Let just jump right into it… Fire Ants are mainly in the South and South Eastern parts of America. The came over on a cargo boat that landed in Alabama. They stay in the warmer climate due to the fact that they can’t survive in the cold.
They have hardened exoskeletons, meaning that they have no bones, but a hard outer layer for protection. They breathe through their trachea and their bodies have three major parts: head, thorax and abdomen. They have three pairs of legs, and a pair of antennae on their head.
Fire Ants build big “mounds” from softer soil that can get up to 2 feet high and as wide as 3 feet. They are not to picky where the make their home, like the bottom edge of a building, under steps, or even by the water. As long as the weather is warm, and the soil is soft. There is only a small hole in the top on the mound, like a volcano. They have a tunnel system under it that can span out up to 25 feet away from the opening. Almost like a subway under ground. You could be walking over it and lot even realize it. They can also build a new mound basically over night hundreds of feet away. If there is a rain storm, they can float on the water until they find dry land to build again.
There is normally only one Queen in a colony. The colony can be up to 200,00 worker ants, all sterile females and able to bite and sting. There are very few males, only one is needed to keep the population. The male and female ants that are not sterile, have wings and fly off the make new colonies. The Queen can lay thousands of eggs, and the workers feed her and the larva. The lifespan of Fire ant workers depend on their size. Small workers may live 30 to 60 days, medium workers upto 90 days, large workers upto 3 months, and queens may live two to six years.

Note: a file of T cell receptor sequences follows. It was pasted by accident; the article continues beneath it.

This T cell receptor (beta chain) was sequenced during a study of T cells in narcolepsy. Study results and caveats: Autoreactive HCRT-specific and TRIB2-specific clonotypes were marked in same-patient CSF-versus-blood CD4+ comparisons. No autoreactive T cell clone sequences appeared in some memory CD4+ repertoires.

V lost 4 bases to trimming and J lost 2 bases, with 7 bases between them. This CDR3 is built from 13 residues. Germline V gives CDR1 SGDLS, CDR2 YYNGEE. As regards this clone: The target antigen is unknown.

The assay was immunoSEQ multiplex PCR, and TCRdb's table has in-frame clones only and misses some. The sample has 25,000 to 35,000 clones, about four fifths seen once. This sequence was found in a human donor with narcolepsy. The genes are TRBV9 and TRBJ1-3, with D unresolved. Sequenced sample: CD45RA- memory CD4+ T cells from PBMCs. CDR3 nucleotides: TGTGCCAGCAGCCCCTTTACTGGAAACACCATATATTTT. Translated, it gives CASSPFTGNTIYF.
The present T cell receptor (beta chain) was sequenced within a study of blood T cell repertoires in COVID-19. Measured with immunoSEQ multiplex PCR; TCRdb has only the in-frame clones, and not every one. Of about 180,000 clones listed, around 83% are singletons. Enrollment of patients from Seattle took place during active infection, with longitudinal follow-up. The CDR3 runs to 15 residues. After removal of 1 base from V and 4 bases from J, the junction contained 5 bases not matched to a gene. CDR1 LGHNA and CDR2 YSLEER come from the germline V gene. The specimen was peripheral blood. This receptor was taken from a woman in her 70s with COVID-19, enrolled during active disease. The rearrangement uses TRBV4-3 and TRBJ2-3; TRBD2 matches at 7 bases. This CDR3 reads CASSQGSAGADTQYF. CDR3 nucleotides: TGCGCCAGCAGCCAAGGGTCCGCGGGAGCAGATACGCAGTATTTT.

They are good for our ecosystem, experts believe that they turn the soil and redistribute nutrients. They also help clean the ecosystems by consuming small dead or dying animals. Just be careful, if you get to close or mess with the mound, the workers ants will come out biting to protect their queen, and it does hurt to be bit by a fire ant.
December 21, 2019